VA figures show the median income of single veterans receiving pensions is $1,675 a year. For veterans with dependents it's $2,700. The median pension is $113 a month and $116 a month, respectively.

Those figures also show that 215,530 veterans have before-pension incomes of $0 to $1,100 a year: 213,385 with incomes from $1,100 to $2,000; 311,828 with incomes from $2,100 to $3,000; and 215,374 with incomes from $3,100 to $4,000.

A major VA study of the pension system is due to go to Congress next month. Sources indicate it will urge redistribution of existing benefits to give more money to those who need it the most.

Those 13.2 million World War II veterans are also at the age when health costs soar. VA figures predict that by 1985, although the total veteran population will have decreased about 5 per cent, use of the VA hospital system will have increased more than 10 per cent.

By 1990, with the veteran population down almost 10 per cent, demand will be up almost 20 per cent.

Most of the increase in demand will be veterans over 65, the figures show. They predict that the number of veterans over 65 will jump from a little over 2 million in 1975 to almost 3 million by 1980, 4.5 million by 1985, and will peak in the mid 1990s at just under 8 million.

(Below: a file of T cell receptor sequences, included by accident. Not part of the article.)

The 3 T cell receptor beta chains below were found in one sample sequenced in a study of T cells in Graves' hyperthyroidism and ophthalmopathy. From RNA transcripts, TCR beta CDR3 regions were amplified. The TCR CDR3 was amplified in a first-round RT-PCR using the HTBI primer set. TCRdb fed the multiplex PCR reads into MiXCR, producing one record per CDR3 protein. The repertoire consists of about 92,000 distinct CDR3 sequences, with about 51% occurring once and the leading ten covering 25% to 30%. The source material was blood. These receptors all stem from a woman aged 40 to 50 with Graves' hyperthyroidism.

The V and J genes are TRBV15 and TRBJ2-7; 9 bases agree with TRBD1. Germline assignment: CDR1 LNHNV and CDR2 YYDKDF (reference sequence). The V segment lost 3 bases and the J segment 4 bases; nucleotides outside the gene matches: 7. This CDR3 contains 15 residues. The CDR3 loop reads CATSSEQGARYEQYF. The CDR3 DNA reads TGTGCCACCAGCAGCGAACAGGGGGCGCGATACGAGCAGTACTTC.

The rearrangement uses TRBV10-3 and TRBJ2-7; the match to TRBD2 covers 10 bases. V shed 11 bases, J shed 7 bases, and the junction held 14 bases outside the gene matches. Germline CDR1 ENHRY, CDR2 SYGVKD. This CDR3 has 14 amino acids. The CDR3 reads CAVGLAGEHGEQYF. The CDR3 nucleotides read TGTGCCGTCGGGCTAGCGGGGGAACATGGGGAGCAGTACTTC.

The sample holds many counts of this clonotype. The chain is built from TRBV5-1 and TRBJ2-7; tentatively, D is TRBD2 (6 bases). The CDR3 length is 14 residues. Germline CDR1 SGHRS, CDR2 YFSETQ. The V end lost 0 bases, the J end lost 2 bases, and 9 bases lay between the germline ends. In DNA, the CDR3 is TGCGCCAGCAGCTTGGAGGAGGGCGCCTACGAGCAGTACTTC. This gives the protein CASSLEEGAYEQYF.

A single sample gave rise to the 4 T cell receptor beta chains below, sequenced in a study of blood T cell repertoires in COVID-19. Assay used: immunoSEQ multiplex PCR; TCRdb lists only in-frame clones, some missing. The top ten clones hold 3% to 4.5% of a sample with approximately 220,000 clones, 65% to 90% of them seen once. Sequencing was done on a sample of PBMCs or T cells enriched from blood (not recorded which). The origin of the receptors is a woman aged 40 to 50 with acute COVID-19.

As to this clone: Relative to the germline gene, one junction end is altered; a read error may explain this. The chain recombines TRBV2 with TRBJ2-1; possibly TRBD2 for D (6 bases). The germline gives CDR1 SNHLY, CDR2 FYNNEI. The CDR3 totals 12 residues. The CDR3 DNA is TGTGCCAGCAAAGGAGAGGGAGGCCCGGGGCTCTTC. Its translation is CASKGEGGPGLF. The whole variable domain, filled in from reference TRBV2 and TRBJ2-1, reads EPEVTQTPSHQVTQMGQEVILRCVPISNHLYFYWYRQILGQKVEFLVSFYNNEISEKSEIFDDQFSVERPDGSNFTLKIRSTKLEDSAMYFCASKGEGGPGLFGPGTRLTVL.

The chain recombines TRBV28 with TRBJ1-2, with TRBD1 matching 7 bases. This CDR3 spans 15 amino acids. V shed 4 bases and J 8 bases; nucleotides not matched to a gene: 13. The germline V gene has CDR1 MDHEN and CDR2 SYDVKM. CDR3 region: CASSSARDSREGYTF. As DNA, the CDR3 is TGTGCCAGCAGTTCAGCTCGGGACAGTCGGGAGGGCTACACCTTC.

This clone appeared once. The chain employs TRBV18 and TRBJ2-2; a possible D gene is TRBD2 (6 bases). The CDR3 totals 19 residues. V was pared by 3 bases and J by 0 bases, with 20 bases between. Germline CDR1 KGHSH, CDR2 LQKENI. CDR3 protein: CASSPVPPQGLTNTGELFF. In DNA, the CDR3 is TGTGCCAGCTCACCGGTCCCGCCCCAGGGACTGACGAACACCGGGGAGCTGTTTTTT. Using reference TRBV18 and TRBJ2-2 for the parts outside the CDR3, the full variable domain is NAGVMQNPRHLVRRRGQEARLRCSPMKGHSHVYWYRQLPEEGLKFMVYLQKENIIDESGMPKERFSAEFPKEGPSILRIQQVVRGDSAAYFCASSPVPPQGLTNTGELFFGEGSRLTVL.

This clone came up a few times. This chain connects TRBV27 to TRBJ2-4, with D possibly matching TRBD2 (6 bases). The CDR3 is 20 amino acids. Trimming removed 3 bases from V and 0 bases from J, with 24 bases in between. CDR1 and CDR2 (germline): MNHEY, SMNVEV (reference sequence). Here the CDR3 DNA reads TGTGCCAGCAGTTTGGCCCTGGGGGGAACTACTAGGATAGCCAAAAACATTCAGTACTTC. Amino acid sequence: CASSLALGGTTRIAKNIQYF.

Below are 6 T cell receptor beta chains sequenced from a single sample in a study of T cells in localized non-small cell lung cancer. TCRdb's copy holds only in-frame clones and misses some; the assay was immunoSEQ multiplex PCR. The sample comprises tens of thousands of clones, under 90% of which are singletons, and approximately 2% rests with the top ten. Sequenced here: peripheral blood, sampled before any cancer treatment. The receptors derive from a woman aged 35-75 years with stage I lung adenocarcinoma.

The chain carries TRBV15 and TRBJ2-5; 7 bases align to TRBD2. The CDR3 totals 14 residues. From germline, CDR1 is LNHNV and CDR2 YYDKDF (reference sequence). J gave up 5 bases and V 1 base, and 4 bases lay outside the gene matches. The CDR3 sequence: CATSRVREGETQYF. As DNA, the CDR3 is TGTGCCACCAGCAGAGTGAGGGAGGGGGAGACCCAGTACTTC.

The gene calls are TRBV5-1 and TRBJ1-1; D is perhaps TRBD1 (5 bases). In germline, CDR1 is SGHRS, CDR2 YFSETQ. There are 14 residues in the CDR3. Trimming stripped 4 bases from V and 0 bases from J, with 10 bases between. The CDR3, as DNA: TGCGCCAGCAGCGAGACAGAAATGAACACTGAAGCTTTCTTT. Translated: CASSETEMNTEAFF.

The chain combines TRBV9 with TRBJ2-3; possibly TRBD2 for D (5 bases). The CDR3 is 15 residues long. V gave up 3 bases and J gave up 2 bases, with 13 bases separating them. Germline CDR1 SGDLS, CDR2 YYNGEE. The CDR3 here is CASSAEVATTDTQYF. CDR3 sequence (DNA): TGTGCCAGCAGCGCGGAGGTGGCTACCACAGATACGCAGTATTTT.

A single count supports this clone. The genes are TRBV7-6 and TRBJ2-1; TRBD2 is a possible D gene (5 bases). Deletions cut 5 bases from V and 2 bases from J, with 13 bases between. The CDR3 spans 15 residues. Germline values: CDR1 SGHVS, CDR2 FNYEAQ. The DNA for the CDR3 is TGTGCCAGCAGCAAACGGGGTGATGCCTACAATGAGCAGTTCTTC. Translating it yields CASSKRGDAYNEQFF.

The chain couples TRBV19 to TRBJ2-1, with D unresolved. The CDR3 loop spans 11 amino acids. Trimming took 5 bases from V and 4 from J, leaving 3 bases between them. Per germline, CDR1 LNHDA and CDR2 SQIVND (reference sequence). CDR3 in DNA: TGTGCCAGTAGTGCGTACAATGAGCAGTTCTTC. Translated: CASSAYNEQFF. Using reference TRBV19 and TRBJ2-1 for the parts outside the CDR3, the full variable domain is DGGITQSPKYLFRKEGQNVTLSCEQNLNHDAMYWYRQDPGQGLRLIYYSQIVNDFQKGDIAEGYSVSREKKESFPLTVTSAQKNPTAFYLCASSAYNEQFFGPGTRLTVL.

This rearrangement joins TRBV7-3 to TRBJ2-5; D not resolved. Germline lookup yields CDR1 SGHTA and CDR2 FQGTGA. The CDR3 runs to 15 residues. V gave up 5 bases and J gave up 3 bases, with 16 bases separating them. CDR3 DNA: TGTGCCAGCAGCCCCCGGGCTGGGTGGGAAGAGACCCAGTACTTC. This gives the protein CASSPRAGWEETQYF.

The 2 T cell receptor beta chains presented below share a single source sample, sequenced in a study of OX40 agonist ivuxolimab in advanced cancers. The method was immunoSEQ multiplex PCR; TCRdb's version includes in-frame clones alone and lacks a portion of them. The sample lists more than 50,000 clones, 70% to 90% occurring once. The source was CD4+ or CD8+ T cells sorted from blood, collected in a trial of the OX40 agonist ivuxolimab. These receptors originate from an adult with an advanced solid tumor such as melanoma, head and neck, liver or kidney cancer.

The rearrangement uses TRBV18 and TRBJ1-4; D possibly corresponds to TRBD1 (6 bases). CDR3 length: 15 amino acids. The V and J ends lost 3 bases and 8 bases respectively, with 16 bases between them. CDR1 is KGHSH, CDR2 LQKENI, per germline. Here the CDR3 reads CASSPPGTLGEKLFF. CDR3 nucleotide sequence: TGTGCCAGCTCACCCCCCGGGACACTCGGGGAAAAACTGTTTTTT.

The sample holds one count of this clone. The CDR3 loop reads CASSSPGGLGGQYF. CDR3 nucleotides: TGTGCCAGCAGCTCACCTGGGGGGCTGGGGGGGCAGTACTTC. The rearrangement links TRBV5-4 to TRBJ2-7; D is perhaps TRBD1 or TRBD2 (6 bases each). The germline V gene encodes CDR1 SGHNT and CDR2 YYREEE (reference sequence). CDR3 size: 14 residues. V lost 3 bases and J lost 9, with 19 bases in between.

Veterans injured on active duty get free medical care for life for those injuries, regardless of their incomes. A 1974 study found, however, that 80 per cent of the patients in VA hospitals were being treated for ailments that were not service-connected.

The VA allows that it beds are available, and if the patients claim they cannot pay for medical servces elsewhere. However, a VA spokesman said patients who have some form of medical insurance are allowed to choose whether they want to enter a VA hospital or go elsewhere.

They may also simply sign an oath that they cannot affort other care. "By law and by regulation, the VA doesn't look beyond that oath," said Michael Burns, a staff member with the Senate Veterans Committee.

VA figures show that in March, 1975, almost 20 per cent of those admitted had some form of private medical insurance, more than 15 per cent were covered by Medicare, less than 5 per cent had Medicaid, and nearly 70 per cent had no insurance.

VA Administrator Max Cleland, a triple amputee from Vietnam who has spent considerable time in VA hospitals, said that even when criticizing the system he now runs. "It has never occurred to me that veterans could be better served outside that system . . .

"I don't see the private sector out there feeling a compelling need to relate to severak million war-wounded."